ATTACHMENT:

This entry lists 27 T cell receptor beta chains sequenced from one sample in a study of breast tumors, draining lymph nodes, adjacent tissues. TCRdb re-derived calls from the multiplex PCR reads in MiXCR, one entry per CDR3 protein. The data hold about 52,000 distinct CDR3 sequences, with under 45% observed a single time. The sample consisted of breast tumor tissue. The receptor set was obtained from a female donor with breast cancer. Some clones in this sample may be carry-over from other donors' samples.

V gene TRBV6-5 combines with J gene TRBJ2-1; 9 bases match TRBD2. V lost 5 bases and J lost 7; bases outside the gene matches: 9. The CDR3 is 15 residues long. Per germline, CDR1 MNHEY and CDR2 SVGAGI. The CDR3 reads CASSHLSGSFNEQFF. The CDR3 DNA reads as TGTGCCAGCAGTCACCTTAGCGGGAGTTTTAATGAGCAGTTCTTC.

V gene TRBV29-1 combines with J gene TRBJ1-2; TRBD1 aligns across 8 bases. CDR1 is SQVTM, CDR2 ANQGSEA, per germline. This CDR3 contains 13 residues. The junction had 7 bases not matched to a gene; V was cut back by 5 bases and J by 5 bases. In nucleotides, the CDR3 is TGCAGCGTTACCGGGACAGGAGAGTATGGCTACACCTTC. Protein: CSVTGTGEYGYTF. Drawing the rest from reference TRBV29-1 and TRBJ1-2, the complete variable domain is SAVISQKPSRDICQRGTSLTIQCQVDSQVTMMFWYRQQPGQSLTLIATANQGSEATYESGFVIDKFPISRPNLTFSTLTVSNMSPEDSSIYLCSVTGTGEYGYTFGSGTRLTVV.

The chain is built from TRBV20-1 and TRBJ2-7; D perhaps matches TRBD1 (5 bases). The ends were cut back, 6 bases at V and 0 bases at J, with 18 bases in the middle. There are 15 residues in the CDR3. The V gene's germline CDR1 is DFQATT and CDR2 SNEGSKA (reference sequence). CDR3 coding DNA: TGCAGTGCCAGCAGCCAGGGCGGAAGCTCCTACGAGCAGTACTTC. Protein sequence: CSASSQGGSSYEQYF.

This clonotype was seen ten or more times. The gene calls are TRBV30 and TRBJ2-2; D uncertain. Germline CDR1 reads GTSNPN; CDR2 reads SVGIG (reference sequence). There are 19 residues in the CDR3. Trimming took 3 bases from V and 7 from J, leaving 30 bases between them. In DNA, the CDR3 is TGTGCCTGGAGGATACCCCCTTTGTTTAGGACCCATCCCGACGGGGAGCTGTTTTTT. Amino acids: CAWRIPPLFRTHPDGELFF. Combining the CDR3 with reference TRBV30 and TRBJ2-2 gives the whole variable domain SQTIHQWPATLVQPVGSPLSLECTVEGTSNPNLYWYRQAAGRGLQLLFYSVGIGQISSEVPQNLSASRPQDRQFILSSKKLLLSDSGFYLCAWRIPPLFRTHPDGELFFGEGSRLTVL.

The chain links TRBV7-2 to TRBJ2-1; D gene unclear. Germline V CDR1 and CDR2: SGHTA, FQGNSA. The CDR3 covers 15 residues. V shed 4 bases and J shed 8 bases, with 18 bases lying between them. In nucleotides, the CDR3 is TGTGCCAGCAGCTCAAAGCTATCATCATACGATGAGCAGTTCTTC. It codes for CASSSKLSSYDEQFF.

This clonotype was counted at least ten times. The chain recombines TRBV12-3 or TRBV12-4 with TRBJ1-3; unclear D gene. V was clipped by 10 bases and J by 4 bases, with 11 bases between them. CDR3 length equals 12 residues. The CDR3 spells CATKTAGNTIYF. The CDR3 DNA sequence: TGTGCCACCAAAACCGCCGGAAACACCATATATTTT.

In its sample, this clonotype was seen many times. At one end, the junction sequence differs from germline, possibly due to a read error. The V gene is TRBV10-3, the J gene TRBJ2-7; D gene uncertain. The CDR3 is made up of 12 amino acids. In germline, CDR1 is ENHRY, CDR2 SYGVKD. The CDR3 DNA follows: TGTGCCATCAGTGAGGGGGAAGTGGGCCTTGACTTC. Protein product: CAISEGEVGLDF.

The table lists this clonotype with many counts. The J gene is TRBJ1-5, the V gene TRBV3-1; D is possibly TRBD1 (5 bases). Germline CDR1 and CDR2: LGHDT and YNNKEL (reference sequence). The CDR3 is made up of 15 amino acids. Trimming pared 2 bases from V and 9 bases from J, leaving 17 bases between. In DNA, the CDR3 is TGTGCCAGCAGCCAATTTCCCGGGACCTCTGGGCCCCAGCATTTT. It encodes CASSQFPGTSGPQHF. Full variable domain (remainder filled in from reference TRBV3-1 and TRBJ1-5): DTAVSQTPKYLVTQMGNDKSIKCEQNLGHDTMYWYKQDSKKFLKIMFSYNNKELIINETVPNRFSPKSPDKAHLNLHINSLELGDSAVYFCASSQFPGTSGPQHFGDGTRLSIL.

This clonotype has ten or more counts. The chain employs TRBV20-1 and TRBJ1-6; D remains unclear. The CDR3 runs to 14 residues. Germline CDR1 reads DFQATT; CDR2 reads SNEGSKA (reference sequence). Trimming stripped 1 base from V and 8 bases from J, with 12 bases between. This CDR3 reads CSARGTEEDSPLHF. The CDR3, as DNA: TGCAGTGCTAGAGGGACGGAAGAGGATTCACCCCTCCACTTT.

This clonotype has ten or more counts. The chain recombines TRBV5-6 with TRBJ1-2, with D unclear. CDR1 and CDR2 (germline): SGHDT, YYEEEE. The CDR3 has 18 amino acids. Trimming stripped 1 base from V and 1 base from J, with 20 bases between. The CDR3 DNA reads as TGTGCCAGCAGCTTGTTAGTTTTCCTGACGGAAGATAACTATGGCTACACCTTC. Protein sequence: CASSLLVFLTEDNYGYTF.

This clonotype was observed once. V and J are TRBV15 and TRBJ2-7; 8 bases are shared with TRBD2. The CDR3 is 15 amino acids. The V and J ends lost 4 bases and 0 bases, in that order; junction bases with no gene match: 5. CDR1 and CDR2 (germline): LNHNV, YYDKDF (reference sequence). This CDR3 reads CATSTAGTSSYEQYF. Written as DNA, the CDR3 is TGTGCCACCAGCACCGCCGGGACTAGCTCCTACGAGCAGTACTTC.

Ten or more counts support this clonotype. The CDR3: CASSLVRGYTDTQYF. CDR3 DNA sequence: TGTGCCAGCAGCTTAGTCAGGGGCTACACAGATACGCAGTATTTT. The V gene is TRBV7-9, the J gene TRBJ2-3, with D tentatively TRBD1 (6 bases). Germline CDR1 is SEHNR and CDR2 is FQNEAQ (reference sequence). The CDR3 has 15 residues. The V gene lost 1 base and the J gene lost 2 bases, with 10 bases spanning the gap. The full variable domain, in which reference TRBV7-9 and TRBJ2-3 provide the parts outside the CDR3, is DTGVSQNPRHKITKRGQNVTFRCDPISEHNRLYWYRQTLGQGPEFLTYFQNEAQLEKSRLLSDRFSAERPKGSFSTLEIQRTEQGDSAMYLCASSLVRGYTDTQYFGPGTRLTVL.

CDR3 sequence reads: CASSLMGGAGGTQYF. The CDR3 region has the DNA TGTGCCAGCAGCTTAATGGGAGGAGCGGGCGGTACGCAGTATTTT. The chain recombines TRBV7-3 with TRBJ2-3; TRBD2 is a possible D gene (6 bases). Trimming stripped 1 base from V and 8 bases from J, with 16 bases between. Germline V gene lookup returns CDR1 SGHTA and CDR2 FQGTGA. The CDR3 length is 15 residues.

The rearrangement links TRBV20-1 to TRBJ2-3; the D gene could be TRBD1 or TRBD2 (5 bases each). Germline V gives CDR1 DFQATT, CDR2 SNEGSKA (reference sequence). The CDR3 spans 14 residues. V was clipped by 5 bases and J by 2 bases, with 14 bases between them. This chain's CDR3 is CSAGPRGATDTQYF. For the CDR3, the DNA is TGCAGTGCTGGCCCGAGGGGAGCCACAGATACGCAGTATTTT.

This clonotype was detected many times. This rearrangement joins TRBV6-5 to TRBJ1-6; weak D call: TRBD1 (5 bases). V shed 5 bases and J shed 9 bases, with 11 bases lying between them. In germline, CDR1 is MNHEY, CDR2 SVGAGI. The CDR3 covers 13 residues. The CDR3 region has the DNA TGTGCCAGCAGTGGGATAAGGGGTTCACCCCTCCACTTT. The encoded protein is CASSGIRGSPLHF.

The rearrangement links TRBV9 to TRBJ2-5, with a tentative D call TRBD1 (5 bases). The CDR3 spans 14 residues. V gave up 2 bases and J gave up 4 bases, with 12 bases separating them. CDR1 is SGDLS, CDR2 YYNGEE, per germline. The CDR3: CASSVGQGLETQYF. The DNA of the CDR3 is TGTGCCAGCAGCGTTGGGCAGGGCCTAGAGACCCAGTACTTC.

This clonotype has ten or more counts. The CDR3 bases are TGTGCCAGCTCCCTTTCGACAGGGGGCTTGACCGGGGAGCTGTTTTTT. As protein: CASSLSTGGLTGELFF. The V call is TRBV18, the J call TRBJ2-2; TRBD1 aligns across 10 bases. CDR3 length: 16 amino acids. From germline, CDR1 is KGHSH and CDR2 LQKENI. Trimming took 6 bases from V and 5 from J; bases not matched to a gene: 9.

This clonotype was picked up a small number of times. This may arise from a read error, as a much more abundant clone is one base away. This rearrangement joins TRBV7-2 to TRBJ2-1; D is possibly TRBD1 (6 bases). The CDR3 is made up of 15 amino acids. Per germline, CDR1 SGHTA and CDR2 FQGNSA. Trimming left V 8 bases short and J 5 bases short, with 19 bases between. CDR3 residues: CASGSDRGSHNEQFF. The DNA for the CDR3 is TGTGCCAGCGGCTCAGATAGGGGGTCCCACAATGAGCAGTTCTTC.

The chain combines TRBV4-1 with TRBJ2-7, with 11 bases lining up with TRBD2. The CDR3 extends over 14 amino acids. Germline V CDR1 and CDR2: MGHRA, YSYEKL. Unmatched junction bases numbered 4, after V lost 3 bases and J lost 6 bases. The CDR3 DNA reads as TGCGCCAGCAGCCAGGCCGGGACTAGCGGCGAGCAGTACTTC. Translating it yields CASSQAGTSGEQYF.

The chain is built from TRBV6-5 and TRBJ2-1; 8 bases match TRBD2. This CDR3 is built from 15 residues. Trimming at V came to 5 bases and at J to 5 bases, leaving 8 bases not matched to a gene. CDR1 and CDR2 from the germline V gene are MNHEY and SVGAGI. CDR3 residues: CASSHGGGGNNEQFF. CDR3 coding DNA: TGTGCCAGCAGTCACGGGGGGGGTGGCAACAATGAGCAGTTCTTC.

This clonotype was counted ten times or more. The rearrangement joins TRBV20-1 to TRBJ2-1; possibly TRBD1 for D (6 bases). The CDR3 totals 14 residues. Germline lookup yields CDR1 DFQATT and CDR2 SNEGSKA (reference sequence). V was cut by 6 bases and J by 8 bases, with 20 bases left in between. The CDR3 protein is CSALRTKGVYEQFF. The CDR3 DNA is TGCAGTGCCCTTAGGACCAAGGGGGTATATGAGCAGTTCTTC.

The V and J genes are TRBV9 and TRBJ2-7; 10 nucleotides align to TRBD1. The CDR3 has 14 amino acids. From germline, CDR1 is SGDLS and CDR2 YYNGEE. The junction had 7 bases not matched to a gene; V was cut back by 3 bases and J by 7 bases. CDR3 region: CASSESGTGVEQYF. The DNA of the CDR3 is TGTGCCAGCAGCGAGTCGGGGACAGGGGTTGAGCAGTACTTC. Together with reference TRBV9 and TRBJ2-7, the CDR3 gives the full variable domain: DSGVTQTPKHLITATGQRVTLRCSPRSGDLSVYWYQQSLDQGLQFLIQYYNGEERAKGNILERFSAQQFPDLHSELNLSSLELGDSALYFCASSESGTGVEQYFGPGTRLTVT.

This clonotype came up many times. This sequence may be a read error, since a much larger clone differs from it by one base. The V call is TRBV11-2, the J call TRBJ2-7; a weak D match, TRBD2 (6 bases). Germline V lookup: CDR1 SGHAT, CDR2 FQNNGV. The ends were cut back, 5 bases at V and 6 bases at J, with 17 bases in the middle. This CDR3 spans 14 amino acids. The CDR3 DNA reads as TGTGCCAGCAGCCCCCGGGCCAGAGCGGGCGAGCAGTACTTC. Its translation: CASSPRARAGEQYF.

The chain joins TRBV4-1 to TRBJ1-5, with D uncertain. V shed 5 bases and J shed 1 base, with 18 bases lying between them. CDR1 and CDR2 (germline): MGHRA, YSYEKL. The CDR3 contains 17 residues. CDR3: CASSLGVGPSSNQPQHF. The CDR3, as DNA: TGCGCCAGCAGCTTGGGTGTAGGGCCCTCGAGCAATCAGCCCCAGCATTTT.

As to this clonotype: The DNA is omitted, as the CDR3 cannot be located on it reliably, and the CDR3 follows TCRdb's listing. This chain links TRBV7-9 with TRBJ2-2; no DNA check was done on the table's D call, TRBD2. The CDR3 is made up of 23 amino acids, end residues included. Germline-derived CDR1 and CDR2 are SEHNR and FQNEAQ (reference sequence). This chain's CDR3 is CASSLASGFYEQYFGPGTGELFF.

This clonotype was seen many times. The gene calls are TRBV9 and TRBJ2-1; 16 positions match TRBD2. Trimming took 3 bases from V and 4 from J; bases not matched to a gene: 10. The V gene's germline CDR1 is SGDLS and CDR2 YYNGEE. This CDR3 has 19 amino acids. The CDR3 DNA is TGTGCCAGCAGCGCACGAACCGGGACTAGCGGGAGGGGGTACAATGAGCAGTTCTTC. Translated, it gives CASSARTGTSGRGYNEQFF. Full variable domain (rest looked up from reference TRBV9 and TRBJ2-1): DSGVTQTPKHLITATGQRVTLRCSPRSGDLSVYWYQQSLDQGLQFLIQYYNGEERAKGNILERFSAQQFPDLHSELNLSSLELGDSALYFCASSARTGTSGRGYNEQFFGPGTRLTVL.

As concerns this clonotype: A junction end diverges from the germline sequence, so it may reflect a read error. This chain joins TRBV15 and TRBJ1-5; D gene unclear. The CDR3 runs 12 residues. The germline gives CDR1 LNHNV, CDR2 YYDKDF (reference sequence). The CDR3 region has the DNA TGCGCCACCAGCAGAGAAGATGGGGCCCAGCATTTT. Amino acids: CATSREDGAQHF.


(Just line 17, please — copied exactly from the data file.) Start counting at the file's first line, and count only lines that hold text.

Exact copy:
The rearrangement links TRBV9 to TRBJ2-5, with a tentative D call TRBD1 (5 bases). The CDR3 spans 14 residues. V gave up 2 bases and J gave up 4 bases, with 12 bases separating them. CDR1 is SGDLS, CDR2 YYNGEE, per germline. The CDR3: CASSVGQGLETQYF. The DNA of the CDR3 is TGTGCCAGCAGCGTTGGGCAGGGCCTAGAGACCCAGTACTTC.